Brexit and the future of an ever closer union

Eurozine-Banksy-BrexitStefan Auer at Eurozine:

Whatever else it signifies, Brexit marks a serious setback to the ideal of borderless Europe, praised by EU enthusiasts as ‘a conscious and successful attempt to go beyond the nation state’. According to Robert Cooper, for example, European integration was meant to have given rise to ‘a new form of statehood’, heralding the emergence of a better, postmodern state system in which states ‘are less absolute in their sovereignty and independence than before’. In such a world, borders turn from nouns to verbs; they are seen as social constructs that are fluid, ever changing and contested. Thus, scholars working in critical border studies have advocated ‘a move towards a more sociological treatment of borders as a set of contingent practices throughout societies’ and prefer talking about ‘bordering practices’ rather than borders. The very existence of the EU, on this account, has challenged old certainties about ‘ fixed and unquestioned political boundaries between states’.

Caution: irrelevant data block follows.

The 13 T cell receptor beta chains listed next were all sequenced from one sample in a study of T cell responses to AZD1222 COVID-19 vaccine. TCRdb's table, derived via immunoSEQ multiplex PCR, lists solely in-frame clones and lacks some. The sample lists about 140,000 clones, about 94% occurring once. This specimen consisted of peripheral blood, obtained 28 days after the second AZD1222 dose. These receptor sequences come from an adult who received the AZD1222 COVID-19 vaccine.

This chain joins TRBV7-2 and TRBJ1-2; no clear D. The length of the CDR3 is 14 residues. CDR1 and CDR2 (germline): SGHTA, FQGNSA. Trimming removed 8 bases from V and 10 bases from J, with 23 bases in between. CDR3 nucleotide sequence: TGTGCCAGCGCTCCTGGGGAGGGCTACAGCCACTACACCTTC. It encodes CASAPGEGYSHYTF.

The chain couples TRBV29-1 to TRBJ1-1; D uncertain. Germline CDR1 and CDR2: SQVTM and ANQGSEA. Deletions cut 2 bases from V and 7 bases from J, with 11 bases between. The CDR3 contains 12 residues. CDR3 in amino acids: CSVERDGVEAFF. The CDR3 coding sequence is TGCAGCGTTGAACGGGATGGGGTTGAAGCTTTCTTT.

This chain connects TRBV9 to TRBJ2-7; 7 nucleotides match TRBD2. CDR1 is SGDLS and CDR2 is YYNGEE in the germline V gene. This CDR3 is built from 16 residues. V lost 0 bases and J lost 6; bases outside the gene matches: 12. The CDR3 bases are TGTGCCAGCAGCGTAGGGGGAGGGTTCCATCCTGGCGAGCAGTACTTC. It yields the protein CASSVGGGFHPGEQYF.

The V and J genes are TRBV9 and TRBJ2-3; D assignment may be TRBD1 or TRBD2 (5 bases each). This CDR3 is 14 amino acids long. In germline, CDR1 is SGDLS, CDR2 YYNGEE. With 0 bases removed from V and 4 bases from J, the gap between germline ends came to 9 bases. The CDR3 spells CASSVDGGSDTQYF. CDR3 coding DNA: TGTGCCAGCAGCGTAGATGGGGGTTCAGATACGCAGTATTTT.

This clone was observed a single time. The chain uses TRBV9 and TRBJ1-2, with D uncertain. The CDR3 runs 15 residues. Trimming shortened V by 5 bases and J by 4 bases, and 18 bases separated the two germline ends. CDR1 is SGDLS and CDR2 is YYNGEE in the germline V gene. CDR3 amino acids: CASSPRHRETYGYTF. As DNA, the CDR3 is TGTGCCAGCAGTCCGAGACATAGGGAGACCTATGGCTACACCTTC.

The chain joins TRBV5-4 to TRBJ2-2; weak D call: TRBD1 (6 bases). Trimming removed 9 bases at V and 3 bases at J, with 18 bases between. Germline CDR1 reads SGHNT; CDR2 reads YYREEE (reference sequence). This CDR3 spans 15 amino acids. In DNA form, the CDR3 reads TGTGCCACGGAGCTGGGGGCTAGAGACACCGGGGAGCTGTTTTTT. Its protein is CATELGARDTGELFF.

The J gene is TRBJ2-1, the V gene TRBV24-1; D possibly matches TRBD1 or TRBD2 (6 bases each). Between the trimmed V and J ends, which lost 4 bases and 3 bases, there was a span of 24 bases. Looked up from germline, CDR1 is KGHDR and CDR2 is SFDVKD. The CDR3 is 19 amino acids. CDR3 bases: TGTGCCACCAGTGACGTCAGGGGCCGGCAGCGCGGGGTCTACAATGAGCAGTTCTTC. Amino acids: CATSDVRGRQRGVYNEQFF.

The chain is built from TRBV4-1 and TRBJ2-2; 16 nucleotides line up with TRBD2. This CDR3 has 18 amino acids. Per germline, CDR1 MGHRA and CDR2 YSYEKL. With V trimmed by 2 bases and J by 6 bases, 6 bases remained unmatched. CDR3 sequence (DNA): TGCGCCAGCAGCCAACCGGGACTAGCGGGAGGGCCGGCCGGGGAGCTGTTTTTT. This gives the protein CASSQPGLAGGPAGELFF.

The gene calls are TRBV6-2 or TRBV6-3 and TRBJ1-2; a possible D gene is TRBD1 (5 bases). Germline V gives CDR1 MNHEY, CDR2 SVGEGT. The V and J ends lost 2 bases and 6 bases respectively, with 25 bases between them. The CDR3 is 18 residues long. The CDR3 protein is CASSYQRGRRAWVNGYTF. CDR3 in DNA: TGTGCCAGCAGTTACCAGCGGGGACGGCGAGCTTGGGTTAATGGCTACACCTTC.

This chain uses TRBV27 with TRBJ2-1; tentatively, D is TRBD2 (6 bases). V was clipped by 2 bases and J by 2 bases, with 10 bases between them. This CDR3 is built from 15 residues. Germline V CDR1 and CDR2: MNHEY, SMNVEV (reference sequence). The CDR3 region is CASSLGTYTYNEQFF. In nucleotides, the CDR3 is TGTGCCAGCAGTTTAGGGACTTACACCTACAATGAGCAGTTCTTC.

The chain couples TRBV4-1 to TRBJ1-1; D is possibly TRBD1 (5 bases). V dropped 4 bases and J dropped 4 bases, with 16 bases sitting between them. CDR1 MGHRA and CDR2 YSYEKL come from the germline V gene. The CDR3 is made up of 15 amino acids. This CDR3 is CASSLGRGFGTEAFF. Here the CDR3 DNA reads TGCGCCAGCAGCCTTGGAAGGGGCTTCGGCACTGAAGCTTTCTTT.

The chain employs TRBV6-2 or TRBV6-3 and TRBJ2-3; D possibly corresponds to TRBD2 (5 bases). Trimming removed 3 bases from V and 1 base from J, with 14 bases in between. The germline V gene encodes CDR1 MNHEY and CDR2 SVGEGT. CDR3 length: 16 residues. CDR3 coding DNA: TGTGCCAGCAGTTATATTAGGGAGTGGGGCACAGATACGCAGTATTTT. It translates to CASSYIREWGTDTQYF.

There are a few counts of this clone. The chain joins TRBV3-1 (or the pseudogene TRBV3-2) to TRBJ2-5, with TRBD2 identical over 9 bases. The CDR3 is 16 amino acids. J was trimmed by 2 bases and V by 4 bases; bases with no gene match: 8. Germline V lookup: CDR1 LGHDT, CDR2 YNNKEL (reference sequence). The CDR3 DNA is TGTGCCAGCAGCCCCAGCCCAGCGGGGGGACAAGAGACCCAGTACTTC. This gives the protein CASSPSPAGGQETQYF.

Indeed, from its early beginnings the project of European unity was about challenging borders. That is surely the practical meaning of the ideal of an ‘ever closer union’ spelled out in the Treaty of Rome of 1957. More recently, from the Schengen Treaty (signed in 1985, implemented in 1995) that sought to cement the ideal of freedom of movement for European citizens by abolishing internal borders between EC/EU member states, to the Maastricht Treaty of 1992 that further enhanced this project by creating conditions for a monetary union, Europe appeared to be moving towards this ideal. Up to mid 2015, the EU’s internal borders continued to lose importance, yet its external boundaries remained largely impenetrable.

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